If you’ve ever been in a relationship with someone, you know human nature resists the command to be gentle and loving with people who are different from us. Though the words “bear” and “endeavor” refer to work, it goes against our pride to “bear” with other people in love and “endeavor” to keep peace, if there is no common denominator or shared destination. You must be connected with people who share your values and goals in life.

But Paul also said that we should try to understand others’ opinions for the sake of the unity of the body of Christ and make allowances for our differences. He wrote: “If there is any consolation in Christ, if any comfort of love, if any fellowship of the Spirit, if any affection and mercy fulfill my joy by being like-minded, having the same love, being of one accord, of one mind. Let nothing be done through selfish ambition or conceit, but in lowliness of mind let each esteem others better than himself” (Phil. 2:1-3).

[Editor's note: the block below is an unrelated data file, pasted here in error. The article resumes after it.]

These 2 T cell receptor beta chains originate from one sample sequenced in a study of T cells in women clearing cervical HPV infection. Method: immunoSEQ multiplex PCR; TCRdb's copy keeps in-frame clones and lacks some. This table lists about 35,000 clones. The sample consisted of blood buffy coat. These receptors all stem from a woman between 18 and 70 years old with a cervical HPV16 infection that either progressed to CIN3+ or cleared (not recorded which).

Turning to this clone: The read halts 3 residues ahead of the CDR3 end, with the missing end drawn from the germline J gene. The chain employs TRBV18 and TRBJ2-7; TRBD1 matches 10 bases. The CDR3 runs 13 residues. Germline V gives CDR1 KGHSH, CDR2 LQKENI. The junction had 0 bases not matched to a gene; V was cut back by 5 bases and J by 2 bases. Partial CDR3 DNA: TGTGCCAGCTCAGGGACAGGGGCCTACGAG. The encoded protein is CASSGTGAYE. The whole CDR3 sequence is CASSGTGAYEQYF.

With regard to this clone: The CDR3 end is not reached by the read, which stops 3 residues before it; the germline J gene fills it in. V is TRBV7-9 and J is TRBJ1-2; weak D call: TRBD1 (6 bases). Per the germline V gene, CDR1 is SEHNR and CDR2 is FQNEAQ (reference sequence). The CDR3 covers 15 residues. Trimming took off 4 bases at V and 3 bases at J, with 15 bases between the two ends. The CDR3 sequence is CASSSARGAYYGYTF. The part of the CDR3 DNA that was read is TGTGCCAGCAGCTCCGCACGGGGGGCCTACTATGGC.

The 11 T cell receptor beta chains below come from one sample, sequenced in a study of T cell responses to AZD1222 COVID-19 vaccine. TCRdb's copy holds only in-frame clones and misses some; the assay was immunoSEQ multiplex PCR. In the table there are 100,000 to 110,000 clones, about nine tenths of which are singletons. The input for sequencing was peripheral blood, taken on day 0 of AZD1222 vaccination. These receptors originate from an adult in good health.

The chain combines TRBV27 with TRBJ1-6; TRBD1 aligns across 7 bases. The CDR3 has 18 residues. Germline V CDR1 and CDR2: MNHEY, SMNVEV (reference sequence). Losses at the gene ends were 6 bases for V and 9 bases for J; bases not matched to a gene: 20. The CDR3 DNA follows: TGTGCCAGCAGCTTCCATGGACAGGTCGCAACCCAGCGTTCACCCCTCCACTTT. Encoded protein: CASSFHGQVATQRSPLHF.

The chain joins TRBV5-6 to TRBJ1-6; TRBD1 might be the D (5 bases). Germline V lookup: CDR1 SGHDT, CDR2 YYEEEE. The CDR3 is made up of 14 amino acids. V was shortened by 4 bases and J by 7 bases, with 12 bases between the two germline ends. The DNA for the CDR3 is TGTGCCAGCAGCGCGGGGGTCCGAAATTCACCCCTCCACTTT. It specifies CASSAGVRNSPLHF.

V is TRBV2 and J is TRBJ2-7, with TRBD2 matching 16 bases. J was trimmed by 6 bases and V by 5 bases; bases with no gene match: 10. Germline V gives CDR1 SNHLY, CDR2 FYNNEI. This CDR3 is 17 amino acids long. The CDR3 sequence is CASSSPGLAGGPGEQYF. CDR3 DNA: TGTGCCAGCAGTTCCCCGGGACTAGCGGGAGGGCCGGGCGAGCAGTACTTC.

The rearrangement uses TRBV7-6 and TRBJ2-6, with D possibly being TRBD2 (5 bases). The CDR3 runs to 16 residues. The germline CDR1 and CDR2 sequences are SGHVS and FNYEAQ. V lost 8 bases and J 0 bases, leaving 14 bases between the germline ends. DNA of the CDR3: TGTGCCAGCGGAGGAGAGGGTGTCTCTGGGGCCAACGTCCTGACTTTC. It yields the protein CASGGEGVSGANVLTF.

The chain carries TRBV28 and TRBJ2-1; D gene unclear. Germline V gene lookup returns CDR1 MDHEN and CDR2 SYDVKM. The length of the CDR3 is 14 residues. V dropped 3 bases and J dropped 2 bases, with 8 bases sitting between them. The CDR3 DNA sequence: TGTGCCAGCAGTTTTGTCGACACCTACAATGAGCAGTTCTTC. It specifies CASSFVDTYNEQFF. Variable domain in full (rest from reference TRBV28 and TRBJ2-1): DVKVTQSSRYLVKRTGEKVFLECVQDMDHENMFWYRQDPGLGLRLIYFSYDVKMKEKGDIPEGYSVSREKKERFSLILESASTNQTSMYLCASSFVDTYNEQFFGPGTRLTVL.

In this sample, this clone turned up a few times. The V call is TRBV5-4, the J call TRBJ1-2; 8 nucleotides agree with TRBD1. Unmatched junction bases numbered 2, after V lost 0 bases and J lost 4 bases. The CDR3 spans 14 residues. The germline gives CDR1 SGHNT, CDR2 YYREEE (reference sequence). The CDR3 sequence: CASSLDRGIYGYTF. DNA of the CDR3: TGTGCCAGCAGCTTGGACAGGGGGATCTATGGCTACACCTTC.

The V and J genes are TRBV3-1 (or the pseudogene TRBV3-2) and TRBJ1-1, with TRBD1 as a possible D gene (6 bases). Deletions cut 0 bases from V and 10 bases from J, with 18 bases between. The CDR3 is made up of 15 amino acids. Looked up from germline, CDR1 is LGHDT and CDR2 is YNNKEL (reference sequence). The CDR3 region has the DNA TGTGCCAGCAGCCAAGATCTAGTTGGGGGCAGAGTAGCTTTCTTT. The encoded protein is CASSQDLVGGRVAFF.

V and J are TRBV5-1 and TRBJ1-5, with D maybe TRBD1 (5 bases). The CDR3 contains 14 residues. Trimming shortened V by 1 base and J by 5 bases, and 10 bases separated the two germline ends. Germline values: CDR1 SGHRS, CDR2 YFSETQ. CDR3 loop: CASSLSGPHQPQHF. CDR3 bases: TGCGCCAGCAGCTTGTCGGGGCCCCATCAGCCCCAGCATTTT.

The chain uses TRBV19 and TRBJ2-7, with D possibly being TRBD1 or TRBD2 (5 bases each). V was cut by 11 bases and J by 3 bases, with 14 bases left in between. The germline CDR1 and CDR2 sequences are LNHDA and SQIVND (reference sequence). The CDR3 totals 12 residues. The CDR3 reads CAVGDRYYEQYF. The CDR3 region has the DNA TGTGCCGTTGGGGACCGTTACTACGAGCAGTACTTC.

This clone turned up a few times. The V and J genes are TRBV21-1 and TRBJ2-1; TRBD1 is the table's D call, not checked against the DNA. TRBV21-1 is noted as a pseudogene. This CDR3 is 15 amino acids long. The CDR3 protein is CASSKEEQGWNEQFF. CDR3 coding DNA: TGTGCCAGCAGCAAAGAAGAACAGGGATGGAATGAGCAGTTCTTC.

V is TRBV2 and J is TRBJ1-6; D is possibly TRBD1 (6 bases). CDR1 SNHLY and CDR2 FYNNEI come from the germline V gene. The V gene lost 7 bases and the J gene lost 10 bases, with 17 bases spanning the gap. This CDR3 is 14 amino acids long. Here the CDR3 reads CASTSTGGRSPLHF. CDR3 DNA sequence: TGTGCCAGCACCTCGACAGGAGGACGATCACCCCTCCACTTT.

Our connectedness matters because God created us to be in relationship with Him and with one another. Our relationships are restored or torn apart based on each person’s willingness to work at developing the skills that will help them communicate more effectively.

Sometimes the temptation to withdraw and avoid connecting with others is understandable. However, remaining centered on God’s perspective and applying these simple tools for improving your communication will help you to restore broken relationships and begin new healthy ones today.

Don’t disconnect. Make a conscious decision to open up your heart to those around you, to see them as God sees you and treat them as God treats you. This will take you a long way toward developing and sustaining healthy relationships. Now that’s an investment worth making!

Read a companion devotional.

Paula White is the senior pastor at Without Walls International Church in Tampa, Florida.